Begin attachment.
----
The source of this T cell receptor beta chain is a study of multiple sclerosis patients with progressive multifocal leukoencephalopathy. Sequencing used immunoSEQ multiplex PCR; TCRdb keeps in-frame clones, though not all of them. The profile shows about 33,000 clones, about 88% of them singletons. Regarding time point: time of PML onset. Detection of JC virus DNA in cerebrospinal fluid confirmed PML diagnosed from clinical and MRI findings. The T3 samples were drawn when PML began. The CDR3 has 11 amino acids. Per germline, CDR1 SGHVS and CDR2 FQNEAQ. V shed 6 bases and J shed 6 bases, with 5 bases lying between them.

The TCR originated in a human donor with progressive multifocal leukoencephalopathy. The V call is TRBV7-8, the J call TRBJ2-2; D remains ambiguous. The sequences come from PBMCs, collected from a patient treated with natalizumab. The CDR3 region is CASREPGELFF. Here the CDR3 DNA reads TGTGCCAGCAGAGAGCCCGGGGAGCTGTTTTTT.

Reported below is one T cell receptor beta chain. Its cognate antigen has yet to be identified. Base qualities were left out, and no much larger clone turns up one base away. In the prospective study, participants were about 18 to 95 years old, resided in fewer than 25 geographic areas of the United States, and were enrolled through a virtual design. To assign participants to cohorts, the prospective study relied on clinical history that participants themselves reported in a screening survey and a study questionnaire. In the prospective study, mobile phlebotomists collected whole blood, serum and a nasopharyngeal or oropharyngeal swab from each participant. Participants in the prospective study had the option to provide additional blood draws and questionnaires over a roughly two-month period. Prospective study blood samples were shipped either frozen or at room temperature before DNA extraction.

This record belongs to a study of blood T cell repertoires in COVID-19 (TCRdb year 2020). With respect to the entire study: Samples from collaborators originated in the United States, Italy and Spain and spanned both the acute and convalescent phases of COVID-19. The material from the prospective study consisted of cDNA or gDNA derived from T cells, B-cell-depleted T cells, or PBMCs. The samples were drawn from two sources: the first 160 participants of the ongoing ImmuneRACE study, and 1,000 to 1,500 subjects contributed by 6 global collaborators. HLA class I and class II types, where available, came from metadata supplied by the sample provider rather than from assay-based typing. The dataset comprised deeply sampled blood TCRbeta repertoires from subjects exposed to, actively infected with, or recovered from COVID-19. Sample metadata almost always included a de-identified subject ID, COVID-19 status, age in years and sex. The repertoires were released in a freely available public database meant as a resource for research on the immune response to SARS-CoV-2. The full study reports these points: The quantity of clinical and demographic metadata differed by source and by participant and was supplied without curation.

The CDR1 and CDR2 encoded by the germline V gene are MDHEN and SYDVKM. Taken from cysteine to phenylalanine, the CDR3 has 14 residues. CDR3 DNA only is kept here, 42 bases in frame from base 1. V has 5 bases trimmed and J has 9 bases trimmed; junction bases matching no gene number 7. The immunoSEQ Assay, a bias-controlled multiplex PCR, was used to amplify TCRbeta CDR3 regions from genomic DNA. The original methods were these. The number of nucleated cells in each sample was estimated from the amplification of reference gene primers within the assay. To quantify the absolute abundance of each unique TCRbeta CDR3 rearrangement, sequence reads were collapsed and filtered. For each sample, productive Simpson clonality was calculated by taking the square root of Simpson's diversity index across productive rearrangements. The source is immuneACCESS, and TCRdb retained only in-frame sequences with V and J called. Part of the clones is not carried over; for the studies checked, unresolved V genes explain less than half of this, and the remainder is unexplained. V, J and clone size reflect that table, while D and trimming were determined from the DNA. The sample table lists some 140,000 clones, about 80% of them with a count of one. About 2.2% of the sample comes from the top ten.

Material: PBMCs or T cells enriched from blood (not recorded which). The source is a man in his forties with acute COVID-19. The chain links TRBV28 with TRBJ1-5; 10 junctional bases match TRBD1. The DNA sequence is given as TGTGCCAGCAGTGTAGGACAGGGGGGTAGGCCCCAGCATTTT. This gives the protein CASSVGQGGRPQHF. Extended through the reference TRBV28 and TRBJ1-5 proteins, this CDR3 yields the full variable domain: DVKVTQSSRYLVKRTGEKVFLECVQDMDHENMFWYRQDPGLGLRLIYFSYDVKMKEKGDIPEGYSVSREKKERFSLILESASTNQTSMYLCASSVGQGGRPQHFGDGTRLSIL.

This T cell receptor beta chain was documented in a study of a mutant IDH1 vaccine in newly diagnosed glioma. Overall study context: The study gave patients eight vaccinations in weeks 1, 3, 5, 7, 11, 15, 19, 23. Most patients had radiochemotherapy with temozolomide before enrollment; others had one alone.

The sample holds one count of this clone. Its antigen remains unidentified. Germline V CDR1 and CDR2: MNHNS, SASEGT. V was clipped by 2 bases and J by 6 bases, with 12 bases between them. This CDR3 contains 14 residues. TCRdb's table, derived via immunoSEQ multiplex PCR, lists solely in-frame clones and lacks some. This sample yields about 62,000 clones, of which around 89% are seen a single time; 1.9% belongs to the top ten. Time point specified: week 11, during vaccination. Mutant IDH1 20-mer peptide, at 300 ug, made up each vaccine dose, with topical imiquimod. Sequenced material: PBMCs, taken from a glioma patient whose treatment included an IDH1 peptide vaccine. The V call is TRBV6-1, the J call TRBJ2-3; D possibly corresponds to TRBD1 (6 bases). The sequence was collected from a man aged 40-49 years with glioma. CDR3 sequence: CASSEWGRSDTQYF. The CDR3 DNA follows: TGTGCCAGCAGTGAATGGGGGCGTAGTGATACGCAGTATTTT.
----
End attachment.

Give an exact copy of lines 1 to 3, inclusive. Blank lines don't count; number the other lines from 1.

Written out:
The source of this T cell receptor beta chain is a study of multiple sclerosis patients with progressive multifocal leukoencephalopathy. Sequencing used immunoSEQ multiplex PCR; TCRdb keeps in-frame clones, though not all of them. The profile shows about 33,000 clones, about 88% of them singletons. Regarding time point: time of PML onset. Detection of JC virus DNA in cerebrospinal fluid confirmed PML diagnosed from clinical and MRI findings. The T3 samples were drawn when PML began. The CDR3 has 11 amino acids. Per germline, CDR1 SGHVS and CDR2 FQNEAQ. V shed 6 bases and J shed 6 bases, with 5 bases lying between them.

The TCR originated in a human donor with progressive multifocal leukoencephalopathy. The V call is TRBV7-8, the J call TRBJ2-2; D remains ambiguous. The sequences come from PBMCs, collected from a patient treated with natalizumab. The CDR3 region is CASREPGELFF. Here the CDR3 DNA reads TGTGCCAGCAGAGAGCCCGGGGAGCTGTTTTTT.

Reported below is one T cell receptor beta chain. Its cognate antigen has yet to be identified. Base qualities were left out, and no much larger clone turns up one base away. In the prospective study, participants were about 18 to 95 years old, resided in fewer than 25 geographic areas of the United States, and were enrolled through a virtual design. To assign participants to cohorts, the prospective study relied on clinical history that participants themselves reported in a screening survey and a study questionnaire. In the prospective study, mobile phlebotomists collected whole blood, serum and a nasopharyngeal or oropharyngeal swab from each participant. Participants in the prospective study had the option to provide additional blood draws and questionnaires over a roughly two-month period. Prospective study blood samples were shipped either frozen or at room temperature before DNA extraction.